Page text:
As it was succinctly put in a comment section I once read: we’re all hated by the same people, for the same reasons. It doesn’t get any simpler than that. We’re all fighting the same fight.

“We must all hang together,” Benjamin Franklin said to his fellow delegates in the Continental Congress when he signed the Declaration of Independence, “Or assuredly we shall all hang separately.”

Franklin was a boss.

*He said he remained anonymous for fear of reprisals. Which is cowardly troll-speak used by trolls.

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Three Dollar Bills

Friday, September 13th, 2013

I perceive myself to be a member of the LGBT community; this initialism (it’s not an acronym, because you can’t pronounce it as a word) stands for Lesbian, Gay, Bisexual, and Transgender. It’s common to quibble about the order of those letters, but never mind about that for now. A common variation is “LGBTQ,” which adds “Queer” to the other four letters.

What is “queer”? It depends on who you ask. Ask five self-identified “queer” people what it means, and you’ll get at least six answers. The first four letters all have well-defined and commonly-understood meanings. So do we need the word “queer” added to the alphabet soup at all?

It hasn’t always been a respectable word; it has a bit of a sordid past. It wasn’t too long ago that the word was considered a terrible slur.

I recognize that resorting to the dictionary is one of the worst crutches of blog post or essay writing, but it’s a valid choice here. Let’s see what Merriam-Webster’s has to say about the word “queer”:

“2 d (1) often disparaging : homosexual (2) sometimes offensive : gay”

And there’s a footnote to this entry:

Over the past two decades, an important change has occurred in the use of queer in sense 2d. The older, strongly pejorative use has certainly not vanished, but a use by some gay people and some academics as a neutral or even positive term has established itself. This development is most noticeable in the adjective but is reflected in the corresponding noun as well. The newer use is sometimes taken to be offensive, especially by older gay men who fostered the acceptance of gay in these uses and still have a strong preference for it.

I’m all for reappropriation to take the sting out of a previously offensive appellation, as long as it’s a member of the group the word has been used against who does it.1 I’ve seen a Chinese-American friend do this with “Chink,” lesbians with “dyke,” and Jews with “Hebe.” African-Americans have done this to a certain extent, although now I think we’re seeing a backlash against the idea that anyone can acceptably use the word for black people you’re all thinking of right now. But that’s not exactly what’s happening with “queer.”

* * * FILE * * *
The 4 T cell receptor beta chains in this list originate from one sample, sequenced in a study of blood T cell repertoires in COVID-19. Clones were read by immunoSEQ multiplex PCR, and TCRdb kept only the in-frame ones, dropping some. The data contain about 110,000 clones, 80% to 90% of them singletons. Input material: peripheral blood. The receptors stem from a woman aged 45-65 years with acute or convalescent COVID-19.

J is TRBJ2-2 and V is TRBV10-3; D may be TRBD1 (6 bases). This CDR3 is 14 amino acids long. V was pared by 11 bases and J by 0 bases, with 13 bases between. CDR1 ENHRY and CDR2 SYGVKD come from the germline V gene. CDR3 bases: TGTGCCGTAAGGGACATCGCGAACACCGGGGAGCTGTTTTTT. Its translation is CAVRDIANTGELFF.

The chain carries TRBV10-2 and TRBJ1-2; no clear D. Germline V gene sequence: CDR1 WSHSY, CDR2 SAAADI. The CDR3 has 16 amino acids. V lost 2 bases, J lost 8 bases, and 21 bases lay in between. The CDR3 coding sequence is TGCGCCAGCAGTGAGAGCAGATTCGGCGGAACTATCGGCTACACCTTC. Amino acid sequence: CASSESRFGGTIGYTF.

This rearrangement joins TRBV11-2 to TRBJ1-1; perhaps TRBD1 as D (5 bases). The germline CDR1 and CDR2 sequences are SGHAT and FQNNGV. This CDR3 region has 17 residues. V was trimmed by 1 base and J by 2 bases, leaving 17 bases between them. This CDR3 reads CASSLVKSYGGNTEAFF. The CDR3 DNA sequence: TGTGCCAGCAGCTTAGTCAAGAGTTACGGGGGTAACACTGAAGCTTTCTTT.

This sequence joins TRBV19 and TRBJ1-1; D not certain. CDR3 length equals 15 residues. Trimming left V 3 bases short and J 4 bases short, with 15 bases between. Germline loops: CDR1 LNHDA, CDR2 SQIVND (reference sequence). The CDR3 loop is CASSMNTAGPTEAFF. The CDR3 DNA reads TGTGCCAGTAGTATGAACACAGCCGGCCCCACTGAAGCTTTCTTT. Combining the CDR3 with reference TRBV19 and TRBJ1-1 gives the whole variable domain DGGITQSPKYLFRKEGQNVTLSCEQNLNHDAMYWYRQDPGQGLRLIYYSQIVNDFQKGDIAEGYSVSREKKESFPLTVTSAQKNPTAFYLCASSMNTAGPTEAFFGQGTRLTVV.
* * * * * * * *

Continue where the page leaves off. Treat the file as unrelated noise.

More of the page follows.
My earliest memories of the word “queer” were in childhood; “queerbait” was used as a schoolyard taunt. I had no idea what it meant until Eddie Murphy’s “Gumby” character on Saturday Night Live also used it, and I parsed out the two words. “Queer as a three-dollar bill” was also common back then, and it was a term that explicitly conflated the two chief meanings of “queer:” eccentric or strange, or homosexual (Strange that it’s a money-based metaphor, isn’t it? Why not “queer as a five-legged horse” or “queer as a snowfall in July”? Either of those would be surpassingly strange, whereas there’s nothing stopping a money-printing authority from printing bills in the denomination of three dollars if they wanted to.).

The Online Etymology Dictionary dates the “offensive term for homosexual” usage from 1922. The similar usage for “gay” is about the same age, but significantly, it was originally used as a self-definition by the gay community; it wasn’t first a slur.

These days I almost never hear a gay or lesbian person self-describe as “queer.” It has become a self-definition, but not one of gays and lesbians. It’s gaining a new definition, and refers to individuals who are gender-fluid, eschewing the gender binary in favor of weaving from one side to another, or right down the middle, or denying any gender identity at all. Maybe even better-known and more often used is the variant form, genderqueer.

Are these useful terms? My instinct says no. On the other hand, I recognize people with no fixed or preferred gender identity do exist, although they do somewhat complicate our ongoing civil rights battle. It’s difficult to get an employer to deal respectfully with someone who has changed gender; it’s much more difficult to broker the same level of respect for someone who changes their gender back and forth.

What do you think of the words “queer” and “genderqueer”? Should either or both be among the letters used to refer to the sexual-orientation-and-gender-nonconforming community? Should we use letters in the first place? Give me your feedback in the form below.

1This is why RuPaul doesn’t get to tell transpeople they shouldn’t be bothered by the word “tranny.” RuPaul doesn’t speak for the transgender community.


Anachron

Wednesday, May 8th, 2013

Here’s something I meant to write back when it was timely, but I was too busy with work to get to it until now.